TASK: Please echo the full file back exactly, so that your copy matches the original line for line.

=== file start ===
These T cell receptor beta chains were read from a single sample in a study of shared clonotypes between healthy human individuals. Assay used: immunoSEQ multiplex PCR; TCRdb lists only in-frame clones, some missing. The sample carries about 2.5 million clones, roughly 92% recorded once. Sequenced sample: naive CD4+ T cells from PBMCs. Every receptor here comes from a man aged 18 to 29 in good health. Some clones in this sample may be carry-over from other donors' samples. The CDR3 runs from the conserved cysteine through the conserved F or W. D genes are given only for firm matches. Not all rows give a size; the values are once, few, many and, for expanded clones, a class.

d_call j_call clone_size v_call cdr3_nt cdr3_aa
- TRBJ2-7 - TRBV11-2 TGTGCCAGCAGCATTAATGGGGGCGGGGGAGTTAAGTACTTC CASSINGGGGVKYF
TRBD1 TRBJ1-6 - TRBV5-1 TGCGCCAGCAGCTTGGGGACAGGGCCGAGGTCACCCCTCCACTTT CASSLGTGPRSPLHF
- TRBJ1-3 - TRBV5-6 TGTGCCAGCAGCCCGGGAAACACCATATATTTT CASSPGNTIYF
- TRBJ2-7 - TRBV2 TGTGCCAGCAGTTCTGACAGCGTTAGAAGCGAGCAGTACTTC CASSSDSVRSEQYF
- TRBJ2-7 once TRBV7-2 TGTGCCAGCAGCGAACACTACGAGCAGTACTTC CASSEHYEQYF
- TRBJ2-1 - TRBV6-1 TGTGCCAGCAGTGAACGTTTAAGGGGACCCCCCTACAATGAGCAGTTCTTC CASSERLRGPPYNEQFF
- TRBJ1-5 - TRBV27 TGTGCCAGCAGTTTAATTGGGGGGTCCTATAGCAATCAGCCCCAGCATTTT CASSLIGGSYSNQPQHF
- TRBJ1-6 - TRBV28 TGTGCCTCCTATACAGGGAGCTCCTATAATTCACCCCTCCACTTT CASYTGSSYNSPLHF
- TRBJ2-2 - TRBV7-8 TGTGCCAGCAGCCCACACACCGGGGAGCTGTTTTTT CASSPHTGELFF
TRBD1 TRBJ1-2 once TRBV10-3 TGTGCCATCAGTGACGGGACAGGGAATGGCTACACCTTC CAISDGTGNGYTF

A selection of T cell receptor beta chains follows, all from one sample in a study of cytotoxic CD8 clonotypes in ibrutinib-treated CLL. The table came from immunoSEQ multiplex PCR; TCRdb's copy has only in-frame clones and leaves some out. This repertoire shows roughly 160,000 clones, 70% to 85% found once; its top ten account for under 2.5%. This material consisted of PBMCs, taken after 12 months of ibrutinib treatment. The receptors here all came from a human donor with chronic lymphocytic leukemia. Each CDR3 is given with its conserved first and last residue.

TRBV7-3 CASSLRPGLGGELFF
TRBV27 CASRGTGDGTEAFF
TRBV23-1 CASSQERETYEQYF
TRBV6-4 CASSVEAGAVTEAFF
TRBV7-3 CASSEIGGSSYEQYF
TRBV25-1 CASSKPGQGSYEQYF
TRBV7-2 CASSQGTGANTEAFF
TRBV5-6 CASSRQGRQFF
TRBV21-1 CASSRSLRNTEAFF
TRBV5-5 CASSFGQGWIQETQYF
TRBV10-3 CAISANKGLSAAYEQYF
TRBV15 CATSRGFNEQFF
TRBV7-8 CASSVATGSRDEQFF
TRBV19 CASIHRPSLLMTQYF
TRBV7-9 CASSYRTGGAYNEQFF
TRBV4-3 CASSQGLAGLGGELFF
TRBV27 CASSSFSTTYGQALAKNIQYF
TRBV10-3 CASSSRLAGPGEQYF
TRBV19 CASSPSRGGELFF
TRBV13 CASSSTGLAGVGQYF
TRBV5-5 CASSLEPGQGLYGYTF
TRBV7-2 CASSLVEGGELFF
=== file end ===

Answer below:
These T cell receptor beta chains were read from a single sample in a study of shared clonotypes between healthy human individuals. Assay used: immunoSEQ multiplex PCR; TCRdb lists only in-frame clones, some missing. The sample carries about 2.5 million clones, roughly 92% recorded once. Sequenced sample: naive CD4+ T cells from PBMCs. Every receptor here comes from a man aged 18 to 29 in good health. Some clones in this sample may be carry-over from other donors' samples. The CDR3 runs from the conserved cysteine through the conserved F or W. D genes are given only for firm matches. Not all rows give a size; the values are once, few, many and, for expanded clones, a class.

d_call j_call clone_size v_call cdr3_nt cdr3_aa
- TRBJ2-7 - TRBV11-2 TGTGCCAGCAGCATTAATGGGGGCGGGGGAGTTAAGTACTTC CASSINGGGGVKYF
TRBD1 TRBJ1-6 - TRBV5-1 TGCGCCAGCAGCTTGGGGACAGGGCCGAGGTCACCCCTCCACTTT CASSLGTGPRSPLHF
- TRBJ1-3 - TRBV5-6 TGTGCCAGCAGCCCGGGAAACACCATATATTTT CASSPGNTIYF
- TRBJ2-7 - TRBV2 TGTGCCAGCAGTTCTGACAGCGTTAGAAGCGAGCAGTACTTC CASSSDSVRSEQYF
- TRBJ2-7 once TRBV7-2 TGTGCCAGCAGCGAACACTACGAGCAGTACTTC CASSEHYEQYF
- TRBJ2-1 - TRBV6-1 TGTGCCAGCAGTGAACGTTTAAGGGGACCCCCCTACAATGAGCAGTTCTTC CASSERLRGPPYNEQFF
- TRBJ1-5 - TRBV27 TGTGCCAGCAGTTTAATTGGGGGGTCCTATAGCAATCAGCCCCAGCATTTT CASSLIGGSYSNQPQHF
- TRBJ1-6 - TRBV28 TGTGCCTCCTATACAGGGAGCTCCTATAATTCACCCCTCCACTTT CASYTGSSYNSPLHF
- TRBJ2-2 - TRBV7-8 TGTGCCAGCAGCCCACACACCGGGGAGCTGTTTTTT CASSPHTGELFF
TRBD1 TRBJ1-2 once TRBV10-3 TGTGCCATCAGTGACGGGACAGGGAATGGCTACACCTTC CAISDGTGNGYTF

A selection of T cell receptor beta chains follows, all from one sample in a study of cytotoxic CD8 clonotypes in ibrutinib-treated CLL. The table came from immunoSEQ multiplex PCR; TCRdb's copy has only in-frame clones and leaves some out. This repertoire shows roughly 160,000 clones, 70% to 85% found once; its top ten account for under 2.5%. This material consisted of PBMCs, taken after 12 months of ibrutinib treatment. The receptors here all came from a human donor with chronic lymphocytic leukemia. Each CDR3 is given with its conserved first and last residue.

TRBV7-3 CASSLRPGLGGELFF
TRBV27 CASRGTGDGTEAFF
TRBV23-1 CASSQERETYEQYF
TRBV6-4 CASSVEAGAVTEAFF
TRBV7-3 CASSEIGGSSYEQYF
TRBV25-1 CASSKPGQGSYEQYF
TRBV7-2 CASSQGTGANTEAFF
TRBV5-6 CASSRQGRQFF
TRBV21-1 CASSRSLRNTEAFF
TRBV5-5 CASSFGQGWIQETQYF
TRBV10-3 CAISANKGLSAAYEQYF
TRBV15 CATSRGFNEQFF
TRBV7-8 CASSVATGSRDEQFF
TRBV19 CASIHRPSLLMTQYF
TRBV7-9 CASSYRTGGAYNEQFF
TRBV4-3 CASSQGLAGLGGELFF
TRBV27 CASSSFSTTYGQALAKNIQYF
TRBV10-3 CASSSRLAGPGEQYF
TRBV19 CASSPSRGGELFF
TRBV13 CASSSTGLAGVGQYF
TRBV5-5 CASSLEPGQGLYGYTF
TRBV7-2 CASSLVEGGELFF